Now it's about the sausage! That's what the tiger thought when, for the first time in his life, he saw the meat packed into such small shiny packets. Odor-proof and sterile. He wouldn’t have been able to tell whether it contained pork neck, venison breast or a juicy piece of antelope, if the saleswoman had not shown him the animal symbols on the package. The lady could not say how many animals had found a place in this refrigerator, or where they had come from. Also to the man, who was eating lunch at the meat counter it didn’t really matter, how the sausage came onto his plate. But the tiger knew these animals, with four legs, two ears and a tail, and he was a passionate carnivore. He decided to set off to find the animals that would later become these schnitzels.
Meat and other animal products are present every day in all our meals, but not everyone would appreciate a Sunday visit in a slaughterhouse. We find animals cute, but the stench in the steel is rather uncomfortable. That the schnitzel was an animal is not anymore obvious to everyone. Even more tragic is the fact that the meat is so cheap that we throw it away without hesitation if we do not eat it.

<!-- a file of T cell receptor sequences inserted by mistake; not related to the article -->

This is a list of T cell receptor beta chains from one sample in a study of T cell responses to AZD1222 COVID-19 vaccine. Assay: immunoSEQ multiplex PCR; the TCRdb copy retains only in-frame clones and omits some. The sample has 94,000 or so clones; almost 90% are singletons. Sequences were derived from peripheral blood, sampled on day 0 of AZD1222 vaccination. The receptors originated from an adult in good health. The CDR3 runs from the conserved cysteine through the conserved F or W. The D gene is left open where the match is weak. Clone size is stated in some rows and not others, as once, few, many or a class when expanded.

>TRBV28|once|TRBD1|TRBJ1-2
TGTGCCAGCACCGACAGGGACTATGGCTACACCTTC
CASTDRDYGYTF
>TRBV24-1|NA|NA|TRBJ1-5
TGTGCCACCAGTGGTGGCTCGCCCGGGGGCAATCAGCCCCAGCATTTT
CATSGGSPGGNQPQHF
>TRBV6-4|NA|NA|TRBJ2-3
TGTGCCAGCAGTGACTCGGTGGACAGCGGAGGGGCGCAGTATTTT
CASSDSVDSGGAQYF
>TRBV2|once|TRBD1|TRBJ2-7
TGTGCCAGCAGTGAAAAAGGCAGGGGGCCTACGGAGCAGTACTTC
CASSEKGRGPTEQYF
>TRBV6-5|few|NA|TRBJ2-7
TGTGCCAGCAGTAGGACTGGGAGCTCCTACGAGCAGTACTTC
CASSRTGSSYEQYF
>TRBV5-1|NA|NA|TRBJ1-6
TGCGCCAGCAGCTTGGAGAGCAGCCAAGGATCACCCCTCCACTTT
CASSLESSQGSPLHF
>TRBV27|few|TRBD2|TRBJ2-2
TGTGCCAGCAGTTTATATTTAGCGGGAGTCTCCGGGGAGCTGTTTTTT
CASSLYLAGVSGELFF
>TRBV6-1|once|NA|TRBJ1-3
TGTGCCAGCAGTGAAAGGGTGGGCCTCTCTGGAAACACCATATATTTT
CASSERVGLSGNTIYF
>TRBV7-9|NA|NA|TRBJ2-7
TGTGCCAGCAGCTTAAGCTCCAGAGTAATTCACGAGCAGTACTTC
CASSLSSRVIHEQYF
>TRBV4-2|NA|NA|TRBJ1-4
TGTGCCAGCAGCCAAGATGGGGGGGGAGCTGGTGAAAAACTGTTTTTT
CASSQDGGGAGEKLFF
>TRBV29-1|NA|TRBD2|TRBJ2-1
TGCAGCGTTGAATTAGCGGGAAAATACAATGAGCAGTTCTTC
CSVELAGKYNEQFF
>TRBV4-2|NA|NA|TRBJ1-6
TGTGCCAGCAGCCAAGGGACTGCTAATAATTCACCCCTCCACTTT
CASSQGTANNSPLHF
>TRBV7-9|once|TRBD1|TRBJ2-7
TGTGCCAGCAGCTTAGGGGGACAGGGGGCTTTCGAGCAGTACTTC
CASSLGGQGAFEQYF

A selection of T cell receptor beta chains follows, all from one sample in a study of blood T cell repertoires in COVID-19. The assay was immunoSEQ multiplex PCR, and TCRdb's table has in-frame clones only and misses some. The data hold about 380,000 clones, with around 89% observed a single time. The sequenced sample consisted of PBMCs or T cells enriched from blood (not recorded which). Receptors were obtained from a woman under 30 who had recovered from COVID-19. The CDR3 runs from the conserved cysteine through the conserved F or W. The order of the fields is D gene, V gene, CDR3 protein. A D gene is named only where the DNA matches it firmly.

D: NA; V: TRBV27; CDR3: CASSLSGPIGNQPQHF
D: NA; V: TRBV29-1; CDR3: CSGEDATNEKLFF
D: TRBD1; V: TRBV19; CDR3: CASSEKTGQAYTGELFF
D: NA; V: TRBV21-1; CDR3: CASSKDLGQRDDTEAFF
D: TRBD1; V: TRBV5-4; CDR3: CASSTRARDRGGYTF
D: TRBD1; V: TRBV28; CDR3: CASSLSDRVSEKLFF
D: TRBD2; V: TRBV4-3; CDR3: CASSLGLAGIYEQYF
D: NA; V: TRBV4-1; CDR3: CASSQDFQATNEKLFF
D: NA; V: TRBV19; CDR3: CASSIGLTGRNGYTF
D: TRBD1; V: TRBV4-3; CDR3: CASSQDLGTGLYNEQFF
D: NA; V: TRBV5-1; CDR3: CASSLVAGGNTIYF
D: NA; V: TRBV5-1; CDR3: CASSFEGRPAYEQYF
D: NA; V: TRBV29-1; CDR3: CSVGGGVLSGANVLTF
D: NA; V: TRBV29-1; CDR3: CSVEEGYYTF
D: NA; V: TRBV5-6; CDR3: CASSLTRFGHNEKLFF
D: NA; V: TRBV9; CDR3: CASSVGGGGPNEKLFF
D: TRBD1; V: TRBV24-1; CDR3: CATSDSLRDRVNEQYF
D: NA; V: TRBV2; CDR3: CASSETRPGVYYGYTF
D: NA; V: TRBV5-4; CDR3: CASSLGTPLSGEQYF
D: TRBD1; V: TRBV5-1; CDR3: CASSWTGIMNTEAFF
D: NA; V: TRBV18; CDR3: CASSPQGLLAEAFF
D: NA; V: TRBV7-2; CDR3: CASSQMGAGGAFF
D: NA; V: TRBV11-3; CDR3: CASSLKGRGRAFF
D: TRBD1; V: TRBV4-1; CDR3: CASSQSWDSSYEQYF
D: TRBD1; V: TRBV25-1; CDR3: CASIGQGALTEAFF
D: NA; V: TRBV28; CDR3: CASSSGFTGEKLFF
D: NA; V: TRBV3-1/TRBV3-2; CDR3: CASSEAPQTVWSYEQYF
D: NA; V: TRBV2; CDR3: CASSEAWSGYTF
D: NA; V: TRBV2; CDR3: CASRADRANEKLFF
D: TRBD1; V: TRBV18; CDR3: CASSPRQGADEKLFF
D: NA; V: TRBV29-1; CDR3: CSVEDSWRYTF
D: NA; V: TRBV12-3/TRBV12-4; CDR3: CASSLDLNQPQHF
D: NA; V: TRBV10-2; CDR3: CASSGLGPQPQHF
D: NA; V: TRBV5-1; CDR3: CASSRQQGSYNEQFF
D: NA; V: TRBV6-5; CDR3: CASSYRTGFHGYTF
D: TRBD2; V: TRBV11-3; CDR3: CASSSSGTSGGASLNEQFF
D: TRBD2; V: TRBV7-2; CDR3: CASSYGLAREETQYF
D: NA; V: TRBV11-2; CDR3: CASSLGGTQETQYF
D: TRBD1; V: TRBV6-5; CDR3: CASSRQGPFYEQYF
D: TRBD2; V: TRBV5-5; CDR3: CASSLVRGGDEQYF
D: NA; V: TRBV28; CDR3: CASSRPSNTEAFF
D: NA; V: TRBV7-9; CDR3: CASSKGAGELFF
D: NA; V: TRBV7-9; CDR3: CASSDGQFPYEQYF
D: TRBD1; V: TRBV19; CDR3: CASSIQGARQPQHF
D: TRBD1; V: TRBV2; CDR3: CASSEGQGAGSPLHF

Meat is valuable to us, because it means the life of an animal. We want to learn more about the history of our food and to see where the animals to which we owe our food live. With our self-bound sketchbooks, we visit various farms around Berlin, inform ourselves about how milk and meat are produced, and draw, ask, taste and cook delicious recipes. As a final product, we want to design a book in which we summarize our image and text research. The book will have the character of a diary documenting the journey of the tiger to the outskirts of Berlin as he visits the places where animals live, complemented by our delicious recipes.
In cooperation with the MIK - Jugendkunstschule Mitte and the Humboldthain Elementary School
Funded by Projekt Jugend ins Zentrum! der Bundesvereinigung Soziokultureller Zentren im Rahmen des Programms Kultur macht stark. Bündnisse für Bildung des Bundesministeriums für Bildung und Forschung.
Tuna Arkun, born in Istanbul, is a visual artist. Since 2007 he works in different projects as a concept developer and instructor of creative activities for children, youth and adults.
Heather Purcell, born in Glasgow in 1986, studied at the Glasgow School of Art (BA) and the Berlin Univeristät der Künste (MA). She works as an artist and freelance art teacher and runs animation and video workshops. Her work focuses on the combination of analog and digital media.